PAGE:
Bob, Thanks for this post. I remember reading it last year when you first wrote it. One question was posed to me recently which brought me back here to see if you could help. What do you think about using secular songs but changing around some words to change the focus? I read the one comment by Steve where he said the Wesley brothers used familar tunes with new words. This particular case deals with a worship leader “tweaking” the words to a secular song so that they can use it in church. Any thoughts?
Thanks for reading a post twice! Great question and it’s hard to answer without knowing the context. In most cases I’d say that tweaking a few words doesn’t do anything do distinguish the church from the world, and the associations people make with the song will still be there. Besides, it’s illegal.
Reading these 50 some comments has been interesting and enlightening.
I find some of the comments to this question simply amazing!
Unfortunately – not in a good way!
So much has been said…
… – to anyone who gets to the bottom of this page, and reads this comment – well done. You have endured a multitude of remarks. I hope you have found it as enlightening as I have!
My favorite comment has been from ‘Tiffany’. I am encouraged to know that someone like this is reading Bob’s blog! I hope it benefits her.
Well done Bob for encouraging her and noting that her passion for reaching her generation is admirable. But Tiffany, please take note when Bob suggests to you that the way you have proposed to do this is NOT the way to go about it. I pray that your passion becomes honed and directed toward a more fruitful path.
I am 24 also. May I say, I am not perfect (ask my wife). I am a sinner… but I am a sinner saved! I am redeemed by the precious blood of Christ.
What keeps me close to God? What brings me back when I am tempted, and stray? – it is the grace of God – the work of His Holy Spirit, and the power of the gospel in my life.
i.e – it is not the music, and it is certainly not secular music.
WE NEED THE WORD OF GOD!! – THE GOSPEL!!! this is what will transform the lives of the next generation… and this is what will keep them strong in their walk with God.
TO GOD BE THE GLORY GREAT THINGS HE HAS DONE.
anyway – to end with….
my next favorite comment is Bob’s. I love the ‘dryness’ by finishing a resonse saying:
“… besides, … it’s illegal”.
You probably didn’t even mean it in that way, bob. – you are far to caring – but I love that kind of humour. Perhaps it is the brit in me! (No one else get it? – never mind).
Hellooooo! Is there anybody out there that cares what God has said. Our opinions will not change what His word says. Do you love what God loves and hate what God hates? Unless the song was written for the Lord to give Him praise, not for entertaining people, then it should not be played in His house. Why would you want it to anyway? I use to listen to secular music, when I was living for myself. Hearing that kind of music did not bring me to him, but after I did give my heart to him, my life changed, so has the music I listen to. Secular music belongs in the world, not in the place where we worship our Lord. Is that His house or ours?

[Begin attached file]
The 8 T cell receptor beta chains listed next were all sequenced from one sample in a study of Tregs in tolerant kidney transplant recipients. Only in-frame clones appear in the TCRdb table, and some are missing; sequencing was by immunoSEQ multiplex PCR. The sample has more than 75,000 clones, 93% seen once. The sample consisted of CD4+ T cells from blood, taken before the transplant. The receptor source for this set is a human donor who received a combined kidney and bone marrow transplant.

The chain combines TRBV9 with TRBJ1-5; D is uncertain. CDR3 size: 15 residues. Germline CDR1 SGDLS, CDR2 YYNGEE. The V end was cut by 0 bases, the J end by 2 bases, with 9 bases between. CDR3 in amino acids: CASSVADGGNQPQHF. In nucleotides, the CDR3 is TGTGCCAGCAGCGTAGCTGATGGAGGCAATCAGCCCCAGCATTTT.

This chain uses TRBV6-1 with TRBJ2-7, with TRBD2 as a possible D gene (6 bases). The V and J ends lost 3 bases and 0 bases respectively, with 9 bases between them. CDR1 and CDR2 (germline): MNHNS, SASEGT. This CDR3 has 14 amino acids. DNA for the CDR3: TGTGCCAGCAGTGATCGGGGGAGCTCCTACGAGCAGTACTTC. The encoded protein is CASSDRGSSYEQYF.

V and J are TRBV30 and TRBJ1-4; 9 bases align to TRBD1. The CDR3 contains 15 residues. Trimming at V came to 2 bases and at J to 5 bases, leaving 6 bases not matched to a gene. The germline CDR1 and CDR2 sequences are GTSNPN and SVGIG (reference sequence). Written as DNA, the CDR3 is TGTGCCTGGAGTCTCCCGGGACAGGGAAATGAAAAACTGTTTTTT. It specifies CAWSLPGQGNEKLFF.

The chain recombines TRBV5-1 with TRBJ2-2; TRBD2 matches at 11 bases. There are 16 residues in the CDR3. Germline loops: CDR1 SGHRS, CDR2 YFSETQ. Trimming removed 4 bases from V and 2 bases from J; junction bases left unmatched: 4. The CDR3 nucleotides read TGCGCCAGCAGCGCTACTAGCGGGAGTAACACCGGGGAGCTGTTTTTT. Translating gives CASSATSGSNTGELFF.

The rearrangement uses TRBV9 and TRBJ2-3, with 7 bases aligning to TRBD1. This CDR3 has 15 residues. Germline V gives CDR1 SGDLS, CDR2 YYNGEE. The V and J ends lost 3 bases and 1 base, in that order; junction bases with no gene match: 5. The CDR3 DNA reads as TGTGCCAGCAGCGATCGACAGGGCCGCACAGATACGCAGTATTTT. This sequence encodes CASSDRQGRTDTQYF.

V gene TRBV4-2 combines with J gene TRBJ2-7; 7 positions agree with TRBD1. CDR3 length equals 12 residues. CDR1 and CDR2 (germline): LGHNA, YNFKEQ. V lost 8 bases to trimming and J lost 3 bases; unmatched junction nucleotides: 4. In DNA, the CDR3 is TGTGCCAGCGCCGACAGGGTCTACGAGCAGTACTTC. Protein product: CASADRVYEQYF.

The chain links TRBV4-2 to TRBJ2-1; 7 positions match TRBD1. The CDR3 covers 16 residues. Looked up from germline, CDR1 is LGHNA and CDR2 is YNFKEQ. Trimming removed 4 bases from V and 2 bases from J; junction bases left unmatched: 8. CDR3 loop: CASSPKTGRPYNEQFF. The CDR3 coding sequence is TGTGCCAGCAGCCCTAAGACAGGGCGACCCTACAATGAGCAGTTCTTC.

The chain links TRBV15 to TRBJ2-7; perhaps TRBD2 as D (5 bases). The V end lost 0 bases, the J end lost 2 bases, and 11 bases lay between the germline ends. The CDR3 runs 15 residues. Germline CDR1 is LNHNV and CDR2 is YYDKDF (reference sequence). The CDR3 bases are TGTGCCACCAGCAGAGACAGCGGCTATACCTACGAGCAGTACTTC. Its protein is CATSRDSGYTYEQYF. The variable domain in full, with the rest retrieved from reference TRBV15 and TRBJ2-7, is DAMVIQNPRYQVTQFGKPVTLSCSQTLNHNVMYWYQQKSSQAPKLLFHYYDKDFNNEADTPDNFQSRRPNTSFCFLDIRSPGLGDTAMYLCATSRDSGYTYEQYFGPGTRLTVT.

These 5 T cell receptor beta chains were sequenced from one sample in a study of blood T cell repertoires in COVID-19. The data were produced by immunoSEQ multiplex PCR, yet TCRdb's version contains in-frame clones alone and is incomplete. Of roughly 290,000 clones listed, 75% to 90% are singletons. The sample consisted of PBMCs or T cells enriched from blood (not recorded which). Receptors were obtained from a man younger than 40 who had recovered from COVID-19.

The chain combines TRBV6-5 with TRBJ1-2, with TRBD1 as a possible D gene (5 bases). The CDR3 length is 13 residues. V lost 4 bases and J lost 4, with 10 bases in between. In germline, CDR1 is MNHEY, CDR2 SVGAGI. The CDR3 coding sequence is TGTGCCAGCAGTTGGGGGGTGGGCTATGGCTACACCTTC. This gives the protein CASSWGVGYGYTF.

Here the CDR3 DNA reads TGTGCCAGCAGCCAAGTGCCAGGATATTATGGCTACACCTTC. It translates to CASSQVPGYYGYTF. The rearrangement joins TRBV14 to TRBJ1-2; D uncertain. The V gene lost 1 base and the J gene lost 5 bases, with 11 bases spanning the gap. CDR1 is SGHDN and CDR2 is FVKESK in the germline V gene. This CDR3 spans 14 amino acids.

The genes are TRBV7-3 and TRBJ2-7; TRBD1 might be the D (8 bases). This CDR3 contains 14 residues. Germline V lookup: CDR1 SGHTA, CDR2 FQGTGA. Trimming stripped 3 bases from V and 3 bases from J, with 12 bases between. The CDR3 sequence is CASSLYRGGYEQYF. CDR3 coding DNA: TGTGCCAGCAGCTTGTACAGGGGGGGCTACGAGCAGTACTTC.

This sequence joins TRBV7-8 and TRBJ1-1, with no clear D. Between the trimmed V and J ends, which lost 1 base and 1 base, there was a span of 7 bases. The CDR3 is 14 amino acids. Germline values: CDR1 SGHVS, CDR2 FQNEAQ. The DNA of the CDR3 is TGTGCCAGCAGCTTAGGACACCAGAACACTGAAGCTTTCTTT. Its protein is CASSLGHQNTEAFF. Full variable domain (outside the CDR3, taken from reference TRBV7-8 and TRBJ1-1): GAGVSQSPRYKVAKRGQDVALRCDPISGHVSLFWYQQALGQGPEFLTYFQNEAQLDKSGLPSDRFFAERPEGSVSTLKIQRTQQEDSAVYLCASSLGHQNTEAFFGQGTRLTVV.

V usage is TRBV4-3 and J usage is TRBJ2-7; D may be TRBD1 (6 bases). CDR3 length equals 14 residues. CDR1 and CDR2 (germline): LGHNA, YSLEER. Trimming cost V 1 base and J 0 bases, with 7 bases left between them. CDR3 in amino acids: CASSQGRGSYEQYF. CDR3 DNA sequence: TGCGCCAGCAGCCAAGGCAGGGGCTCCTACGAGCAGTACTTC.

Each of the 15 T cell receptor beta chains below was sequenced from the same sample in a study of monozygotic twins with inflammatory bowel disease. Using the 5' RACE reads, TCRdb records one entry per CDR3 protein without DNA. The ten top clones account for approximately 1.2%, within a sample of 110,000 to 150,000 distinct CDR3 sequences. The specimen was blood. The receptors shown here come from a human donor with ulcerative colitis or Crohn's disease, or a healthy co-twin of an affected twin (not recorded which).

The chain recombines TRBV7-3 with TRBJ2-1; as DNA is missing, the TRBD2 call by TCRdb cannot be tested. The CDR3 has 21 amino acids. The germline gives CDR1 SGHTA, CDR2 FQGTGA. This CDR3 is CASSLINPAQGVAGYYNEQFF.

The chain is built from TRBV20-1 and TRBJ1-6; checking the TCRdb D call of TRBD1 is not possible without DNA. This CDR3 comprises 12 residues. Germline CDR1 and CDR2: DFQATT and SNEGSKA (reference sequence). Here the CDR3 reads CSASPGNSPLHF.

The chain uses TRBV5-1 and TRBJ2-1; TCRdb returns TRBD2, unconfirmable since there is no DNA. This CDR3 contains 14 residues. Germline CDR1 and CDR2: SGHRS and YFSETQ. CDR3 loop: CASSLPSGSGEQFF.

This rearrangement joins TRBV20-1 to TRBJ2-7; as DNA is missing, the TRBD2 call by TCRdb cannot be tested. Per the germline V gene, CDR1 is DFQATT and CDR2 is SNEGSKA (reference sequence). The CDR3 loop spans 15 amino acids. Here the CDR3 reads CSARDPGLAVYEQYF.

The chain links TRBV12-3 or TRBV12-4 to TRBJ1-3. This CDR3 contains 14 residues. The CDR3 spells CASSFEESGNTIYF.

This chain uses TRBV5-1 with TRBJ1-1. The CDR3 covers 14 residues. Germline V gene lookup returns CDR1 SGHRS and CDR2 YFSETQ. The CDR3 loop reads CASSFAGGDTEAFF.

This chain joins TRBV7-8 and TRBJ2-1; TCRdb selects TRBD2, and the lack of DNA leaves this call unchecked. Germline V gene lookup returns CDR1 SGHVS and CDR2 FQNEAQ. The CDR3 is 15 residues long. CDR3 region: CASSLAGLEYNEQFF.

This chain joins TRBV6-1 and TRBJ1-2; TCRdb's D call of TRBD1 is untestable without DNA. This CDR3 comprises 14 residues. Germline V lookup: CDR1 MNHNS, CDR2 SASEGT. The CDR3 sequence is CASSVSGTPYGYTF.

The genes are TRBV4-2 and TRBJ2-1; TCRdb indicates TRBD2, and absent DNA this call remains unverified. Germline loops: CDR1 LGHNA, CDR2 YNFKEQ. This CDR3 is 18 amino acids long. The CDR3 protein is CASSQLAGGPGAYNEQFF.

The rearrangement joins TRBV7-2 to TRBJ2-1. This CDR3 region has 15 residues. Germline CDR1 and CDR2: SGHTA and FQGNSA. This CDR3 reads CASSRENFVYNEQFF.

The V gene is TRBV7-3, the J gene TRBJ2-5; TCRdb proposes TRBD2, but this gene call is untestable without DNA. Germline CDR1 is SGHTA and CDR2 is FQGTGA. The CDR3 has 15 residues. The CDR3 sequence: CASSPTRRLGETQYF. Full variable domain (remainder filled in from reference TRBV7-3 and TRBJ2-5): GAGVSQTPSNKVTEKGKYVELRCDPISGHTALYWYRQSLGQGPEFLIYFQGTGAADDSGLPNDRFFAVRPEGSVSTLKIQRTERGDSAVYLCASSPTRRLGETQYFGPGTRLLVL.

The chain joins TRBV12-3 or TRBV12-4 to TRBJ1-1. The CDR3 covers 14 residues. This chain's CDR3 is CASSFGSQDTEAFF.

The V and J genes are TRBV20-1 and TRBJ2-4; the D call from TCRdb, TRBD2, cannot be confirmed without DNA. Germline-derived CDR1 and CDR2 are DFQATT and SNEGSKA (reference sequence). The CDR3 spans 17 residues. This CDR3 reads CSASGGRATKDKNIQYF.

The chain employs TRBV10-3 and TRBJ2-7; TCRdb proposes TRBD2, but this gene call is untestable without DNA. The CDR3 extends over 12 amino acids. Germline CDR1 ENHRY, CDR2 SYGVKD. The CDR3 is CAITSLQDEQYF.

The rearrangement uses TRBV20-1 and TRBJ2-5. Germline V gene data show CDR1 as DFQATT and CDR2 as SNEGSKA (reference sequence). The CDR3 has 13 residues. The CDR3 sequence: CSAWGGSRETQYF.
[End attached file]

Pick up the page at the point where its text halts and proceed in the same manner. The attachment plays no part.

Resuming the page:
It is actually illegal to change the words of a song and use it in a public format without receiving permission to do so from the owner of the song. We used to sing “Above All” and change the last line of the chorus to try and correct the theological issue, but then I read that it was truly illegal to do so. So now we just don’t sing it.
I appreciate you messaging back. I do understand that it is illegal. I was not suggesting that it was not (I think sometimes communication in ‘text format’ can be misleading).
It is more the point that Bob skillfully did not just come out with, IT’S ILLEGAL – SO DON’T DO IT!!… but rather he sought to get to the heart of why it is not useful to simply change the words to secular songs.
… but then he DOES tag on the end the “obvious” statement.
(I probably should not have gone into it – If I am honest, I think it reveals my sinfulness in getting a little frustrated. Forgive me)
Out of interest – I knew of a church that changed the words to a song – and changed them for the worse! They changed the words of the song, ‘blessed be your name’. Instead of reading “You give and take away”… they sang… “You give in every way”.
What a shame! Not only is it illegal as you point out – but refusing what is biblical. They could not understand that God could ever, ‘take away’!?!
Anyways – thank you for messaging back <
When I think of worshipping in spirit and in truth, I think of an audience of One. What would God like to hear? What would He find pleasing? I think there is a distinction between corperate worship and evangilism. If I am trying to make some social statement, who is it to? Since it is not to Him, I don’t think that is worship.
Also when contemplating the use of any music a relevant question may be, does it appeal to the flesh or to the spirit?
There should not be a difference between coporate worship and evangelism. A service should be open and welcoming to any and ALL that might come through the doors. The context in which we sing a song – whether or not we’re focused on God and singing from our HEARTS – is all that matters to God.